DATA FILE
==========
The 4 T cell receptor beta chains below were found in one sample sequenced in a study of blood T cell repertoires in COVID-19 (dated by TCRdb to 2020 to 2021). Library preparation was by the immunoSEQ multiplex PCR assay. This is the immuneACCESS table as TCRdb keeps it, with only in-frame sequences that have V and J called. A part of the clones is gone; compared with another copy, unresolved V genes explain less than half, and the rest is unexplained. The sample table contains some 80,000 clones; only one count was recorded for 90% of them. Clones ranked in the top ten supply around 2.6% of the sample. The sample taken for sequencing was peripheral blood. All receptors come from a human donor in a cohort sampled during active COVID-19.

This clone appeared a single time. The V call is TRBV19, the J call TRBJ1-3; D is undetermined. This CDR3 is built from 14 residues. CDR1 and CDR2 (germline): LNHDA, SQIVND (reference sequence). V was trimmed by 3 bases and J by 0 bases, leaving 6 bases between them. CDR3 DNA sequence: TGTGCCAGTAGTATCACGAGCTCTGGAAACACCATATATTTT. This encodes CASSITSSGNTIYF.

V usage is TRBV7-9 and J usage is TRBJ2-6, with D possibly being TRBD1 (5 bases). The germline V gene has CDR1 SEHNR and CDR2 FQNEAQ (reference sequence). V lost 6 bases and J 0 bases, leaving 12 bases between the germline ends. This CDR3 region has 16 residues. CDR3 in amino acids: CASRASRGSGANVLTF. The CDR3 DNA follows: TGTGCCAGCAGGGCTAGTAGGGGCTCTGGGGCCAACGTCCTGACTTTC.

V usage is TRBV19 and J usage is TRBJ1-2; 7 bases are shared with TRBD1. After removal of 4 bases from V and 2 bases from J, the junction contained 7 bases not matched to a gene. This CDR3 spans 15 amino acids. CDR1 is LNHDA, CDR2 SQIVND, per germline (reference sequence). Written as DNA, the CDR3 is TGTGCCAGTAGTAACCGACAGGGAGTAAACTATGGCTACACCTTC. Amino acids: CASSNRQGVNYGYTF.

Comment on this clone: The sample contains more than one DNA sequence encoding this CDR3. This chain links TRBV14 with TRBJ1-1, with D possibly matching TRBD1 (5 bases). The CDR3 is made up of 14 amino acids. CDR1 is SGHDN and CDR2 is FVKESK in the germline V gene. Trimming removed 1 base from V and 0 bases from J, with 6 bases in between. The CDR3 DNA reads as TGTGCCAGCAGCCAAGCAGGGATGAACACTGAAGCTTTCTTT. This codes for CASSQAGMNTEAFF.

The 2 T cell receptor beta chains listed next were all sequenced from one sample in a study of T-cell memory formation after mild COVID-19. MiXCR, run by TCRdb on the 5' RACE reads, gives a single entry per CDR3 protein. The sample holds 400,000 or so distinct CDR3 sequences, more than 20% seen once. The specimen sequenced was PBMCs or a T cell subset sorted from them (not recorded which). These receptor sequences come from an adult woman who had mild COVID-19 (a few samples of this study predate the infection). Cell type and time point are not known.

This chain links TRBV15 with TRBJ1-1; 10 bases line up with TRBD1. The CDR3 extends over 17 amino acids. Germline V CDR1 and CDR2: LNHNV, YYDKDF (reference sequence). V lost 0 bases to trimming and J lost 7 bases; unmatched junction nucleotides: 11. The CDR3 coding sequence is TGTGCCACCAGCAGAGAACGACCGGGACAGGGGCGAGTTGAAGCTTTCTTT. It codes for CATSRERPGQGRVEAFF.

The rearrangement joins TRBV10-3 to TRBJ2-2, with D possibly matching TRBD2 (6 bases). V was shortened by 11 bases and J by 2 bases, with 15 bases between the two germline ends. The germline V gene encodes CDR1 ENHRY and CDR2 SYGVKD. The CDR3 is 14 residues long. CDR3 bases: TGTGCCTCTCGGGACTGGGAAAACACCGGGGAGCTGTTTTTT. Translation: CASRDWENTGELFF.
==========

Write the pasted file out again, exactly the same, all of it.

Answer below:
The 4 T cell receptor beta chains below were found in one sample sequenced in a study of blood T cell repertoires in COVID-19 (dated by TCRdb to 2020 to 2021). Library preparation was by the immunoSEQ multiplex PCR assay. This is the immuneACCESS table as TCRdb keeps it, with only in-frame sequences that have V and J called. A part of the clones is gone; compared with another copy, unresolved V genes explain less than half, and the rest is unexplained. The sample table contains some 80,000 clones; only one count was recorded for 90% of them. Clones ranked in the top ten supply around 2.6% of the sample. The sample taken for sequencing was peripheral blood. All receptors come from a human donor in a cohort sampled during active COVID-19.

This clone appeared a single time. The V call is TRBV19, the J call TRBJ1-3; D is undetermined. This CDR3 is built from 14 residues. CDR1 and CDR2 (germline): LNHDA, SQIVND (reference sequence). V was trimmed by 3 bases and J by 0 bases, leaving 6 bases between them. CDR3 DNA sequence: TGTGCCAGTAGTATCACGAGCTCTGGAAACACCATATATTTT. This encodes CASSITSSGNTIYF.

V usage is TRBV7-9 and J usage is TRBJ2-6, with D possibly being TRBD1 (5 bases). The germline V gene has CDR1 SEHNR and CDR2 FQNEAQ (reference sequence). V lost 6 bases and J 0 bases, leaving 12 bases between the germline ends. This CDR3 region has 16 residues. CDR3 in amino acids: CASRASRGSGANVLTF. The CDR3 DNA follows: TGTGCCAGCAGGGCTAGTAGGGGCTCTGGGGCCAACGTCCTGACTTTC.

V usage is TRBV19 and J usage is TRBJ1-2; 7 bases are shared with TRBD1. After removal of 4 bases from V and 2 bases from J, the junction contained 7 bases not matched to a gene. This CDR3 spans 15 amino acids. CDR1 is LNHDA, CDR2 SQIVND, per germline (reference sequence). Written as DNA, the CDR3 is TGTGCCAGTAGTAACCGACAGGGAGTAAACTATGGCTACACCTTC. Amino acids: CASSNRQGVNYGYTF.

Comment on this clone: The sample contains more than one DNA sequence encoding this CDR3. This chain links TRBV14 with TRBJ1-1, with D possibly matching TRBD1 (5 bases). The CDR3 is made up of 14 amino acids. CDR1 is SGHDN and CDR2 is FVKESK in the germline V gene. Trimming removed 1 base from V and 0 bases from J, with 6 bases in between. The CDR3 DNA reads as TGTGCCAGCAGCCAAGCAGGGATGAACACTGAAGCTTTCTTT. This codes for CASSQAGMNTEAFF.

The 2 T cell receptor beta chains listed next were all sequenced from one sample in a study of T-cell memory formation after mild COVID-19. MiXCR, run by TCRdb on the 5' RACE reads, gives a single entry per CDR3 protein. The sample holds 400,000 or so distinct CDR3 sequences, more than 20% seen once. The specimen sequenced was PBMCs or a T cell subset sorted from them (not recorded which). These receptor sequences come from an adult woman who had mild COVID-19 (a few samples of this study predate the infection). Cell type and time point are not known.

This chain links TRBV15 with TRBJ1-1; 10 bases line up with TRBD1. The CDR3 extends over 17 amino acids. Germline V CDR1 and CDR2: LNHNV, YYDKDF (reference sequence). V lost 0 bases to trimming and J lost 7 bases; unmatched junction nucleotides: 11. The CDR3 coding sequence is TGTGCCACCAGCAGAGAACGACCGGGACAGGGGCGAGTTGAAGCTTTCTTT. It codes for CATSRERPGQGRVEAFF.

The rearrangement joins TRBV10-3 to TRBJ2-2, with D possibly matching TRBD2 (6 bases). V was shortened by 11 bases and J by 2 bases, with 15 bases between the two germline ends. The germline V gene encodes CDR1 ENHRY and CDR2 SYGVKD. The CDR3 is 14 residues long. CDR3 bases: TGTGCCTCTCGGGACTGGGAAAACACCGGGGAGCTGTTTTTT. Translation: CASRDWENTGELFF.